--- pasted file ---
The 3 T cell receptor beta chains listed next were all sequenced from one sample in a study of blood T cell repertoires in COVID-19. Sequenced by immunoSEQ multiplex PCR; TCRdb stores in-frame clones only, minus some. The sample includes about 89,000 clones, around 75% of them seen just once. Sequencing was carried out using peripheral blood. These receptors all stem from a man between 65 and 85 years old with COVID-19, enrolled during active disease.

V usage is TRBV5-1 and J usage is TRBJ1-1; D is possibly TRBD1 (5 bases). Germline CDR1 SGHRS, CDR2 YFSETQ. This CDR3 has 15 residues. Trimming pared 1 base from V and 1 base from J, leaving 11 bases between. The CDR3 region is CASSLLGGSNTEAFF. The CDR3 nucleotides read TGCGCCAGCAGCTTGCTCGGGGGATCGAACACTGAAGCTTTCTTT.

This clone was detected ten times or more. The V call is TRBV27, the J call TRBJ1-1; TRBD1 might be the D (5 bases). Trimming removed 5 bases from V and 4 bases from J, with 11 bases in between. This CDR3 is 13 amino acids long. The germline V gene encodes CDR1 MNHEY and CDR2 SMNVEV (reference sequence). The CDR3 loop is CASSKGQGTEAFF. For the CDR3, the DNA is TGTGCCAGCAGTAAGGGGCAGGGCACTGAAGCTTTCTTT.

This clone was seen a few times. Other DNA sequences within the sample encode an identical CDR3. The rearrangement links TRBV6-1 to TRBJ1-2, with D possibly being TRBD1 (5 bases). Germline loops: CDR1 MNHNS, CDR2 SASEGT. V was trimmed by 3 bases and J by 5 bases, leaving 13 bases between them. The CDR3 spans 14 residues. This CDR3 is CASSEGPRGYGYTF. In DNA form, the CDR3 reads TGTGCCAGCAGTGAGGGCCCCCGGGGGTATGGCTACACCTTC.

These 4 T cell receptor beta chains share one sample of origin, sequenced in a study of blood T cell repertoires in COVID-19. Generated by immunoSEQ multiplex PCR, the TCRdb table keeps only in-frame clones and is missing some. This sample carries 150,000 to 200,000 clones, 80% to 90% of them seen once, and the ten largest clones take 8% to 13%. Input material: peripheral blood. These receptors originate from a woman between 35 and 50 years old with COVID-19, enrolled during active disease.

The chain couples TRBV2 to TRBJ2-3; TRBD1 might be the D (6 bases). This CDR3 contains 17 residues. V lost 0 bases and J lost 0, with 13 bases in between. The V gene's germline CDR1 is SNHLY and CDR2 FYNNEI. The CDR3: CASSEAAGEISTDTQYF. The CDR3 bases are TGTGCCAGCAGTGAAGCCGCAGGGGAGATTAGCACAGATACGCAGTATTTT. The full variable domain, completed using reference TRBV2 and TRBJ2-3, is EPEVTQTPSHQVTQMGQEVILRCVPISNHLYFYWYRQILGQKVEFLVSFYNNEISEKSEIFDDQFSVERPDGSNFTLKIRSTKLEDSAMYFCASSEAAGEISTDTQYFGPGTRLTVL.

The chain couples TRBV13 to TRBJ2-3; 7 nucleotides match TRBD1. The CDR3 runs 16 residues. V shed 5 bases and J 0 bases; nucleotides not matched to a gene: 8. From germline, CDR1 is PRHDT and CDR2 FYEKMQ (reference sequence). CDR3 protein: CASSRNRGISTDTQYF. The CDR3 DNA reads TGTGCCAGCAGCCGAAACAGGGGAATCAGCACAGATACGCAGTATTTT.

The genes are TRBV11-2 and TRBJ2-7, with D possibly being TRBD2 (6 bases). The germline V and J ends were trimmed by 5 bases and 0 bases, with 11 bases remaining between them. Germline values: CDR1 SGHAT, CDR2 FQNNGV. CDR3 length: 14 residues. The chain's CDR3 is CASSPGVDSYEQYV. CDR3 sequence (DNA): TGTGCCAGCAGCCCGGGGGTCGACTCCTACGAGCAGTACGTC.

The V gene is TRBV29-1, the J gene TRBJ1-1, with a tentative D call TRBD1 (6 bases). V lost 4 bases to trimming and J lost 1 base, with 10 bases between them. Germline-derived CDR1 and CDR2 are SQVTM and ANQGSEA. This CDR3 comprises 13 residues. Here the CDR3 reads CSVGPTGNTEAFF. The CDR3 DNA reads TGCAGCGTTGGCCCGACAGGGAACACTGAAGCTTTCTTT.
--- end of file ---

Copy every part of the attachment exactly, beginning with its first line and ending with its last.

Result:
The 3 T cell receptor beta chains listed next were all sequenced from one sample in a study of blood T cell repertoires in COVID-19. Sequenced by immunoSEQ multiplex PCR; TCRdb stores in-frame clones only, minus some. The sample includes about 89,000 clones, around 75% of them seen just once. Sequencing was carried out using peripheral blood. These receptors all stem from a man between 65 and 85 years old with COVID-19, enrolled during active disease.

V usage is TRBV5-1 and J usage is TRBJ1-1; D is possibly TRBD1 (5 bases). Germline CDR1 SGHRS, CDR2 YFSETQ. This CDR3 has 15 residues. Trimming pared 1 base from V and 1 base from J, leaving 11 bases between. The CDR3 region is CASSLLGGSNTEAFF. The CDR3 nucleotides read TGCGCCAGCAGCTTGCTCGGGGGATCGAACACTGAAGCTTTCTTT.

This clone was detected ten times or more. The V call is TRBV27, the J call TRBJ1-1; TRBD1 might be the D (5 bases). Trimming removed 5 bases from V and 4 bases from J, with 11 bases in between. This CDR3 is 13 amino acids long. The germline V gene encodes CDR1 MNHEY and CDR2 SMNVEV (reference sequence). The CDR3 loop is CASSKGQGTEAFF. For the CDR3, the DNA is TGTGCCAGCAGTAAGGGGCAGGGCACTGAAGCTTTCTTT.

This clone was seen a few times. Other DNA sequences within the sample encode an identical CDR3. The rearrangement links TRBV6-1 to TRBJ1-2, with D possibly being TRBD1 (5 bases). Germline loops: CDR1 MNHNS, CDR2 SASEGT. V was trimmed by 3 bases and J by 5 bases, leaving 13 bases between them. The CDR3 spans 14 residues. This CDR3 is CASSEGPRGYGYTF. In DNA form, the CDR3 reads TGTGCCAGCAGTGAGGGCCCCCGGGGGTATGGCTACACCTTC.

These 4 T cell receptor beta chains share one sample of origin, sequenced in a study of blood T cell repertoires in COVID-19. Generated by immunoSEQ multiplex PCR, the TCRdb table keeps only in-frame clones and is missing some. This sample carries 150,000 to 200,000 clones, 80% to 90% of them seen once, and the ten largest clones take 8% to 13%. Input material: peripheral blood. These receptors originate from a woman between 35 and 50 years old with COVID-19, enrolled during active disease.

The chain couples TRBV2 to TRBJ2-3; TRBD1 might be the D (6 bases). This CDR3 contains 17 residues. V lost 0 bases and J lost 0, with 13 bases in between. The V gene's germline CDR1 is SNHLY and CDR2 FYNNEI. The CDR3: CASSEAAGEISTDTQYF. The CDR3 bases are TGTGCCAGCAGTGAAGCCGCAGGGGAGATTAGCACAGATACGCAGTATTTT. The full variable domain, completed using reference TRBV2 and TRBJ2-3, is EPEVTQTPSHQVTQMGQEVILRCVPISNHLYFYWYRQILGQKVEFLVSFYNNEISEKSEIFDDQFSVERPDGSNFTLKIRSTKLEDSAMYFCASSEAAGEISTDTQYFGPGTRLTVL.

The chain couples TRBV13 to TRBJ2-3; 7 nucleotides match TRBD1. The CDR3 runs 16 residues. V shed 5 bases and J 0 bases; nucleotides not matched to a gene: 8. From germline, CDR1 is PRHDT and CDR2 FYEKMQ (reference sequence). CDR3 protein: CASSRNRGISTDTQYF. The CDR3 DNA reads TGTGCCAGCAGCCGAAACAGGGGAATCAGCACAGATACGCAGTATTTT.

The genes are TRBV11-2 and TRBJ2-7, with D possibly being TRBD2 (6 bases). The germline V and J ends were trimmed by 5 bases and 0 bases, with 11 bases remaining between them. Germline values: CDR1 SGHAT, CDR2 FQNNGV. CDR3 length: 14 residues. The chain's CDR3 is CASSPGVDSYEQYV. CDR3 sequence (DNA): TGTGCCAGCAGCCCGGGGGTCGACTCCTACGAGCAGTACGTC.

The V gene is TRBV29-1, the J gene TRBJ1-1, with a tentative D call TRBD1 (6 bases). V lost 4 bases to trimming and J lost 1 base, with 10 bases between them. Germline-derived CDR1 and CDR2 are SQVTM and ANQGSEA. This CDR3 comprises 13 residues. Here the CDR3 reads CSVGPTGNTEAFF. The CDR3 DNA reads TGCAGCGTTGGCCCGACAGGGAACACTGAAGCTTTCTTT.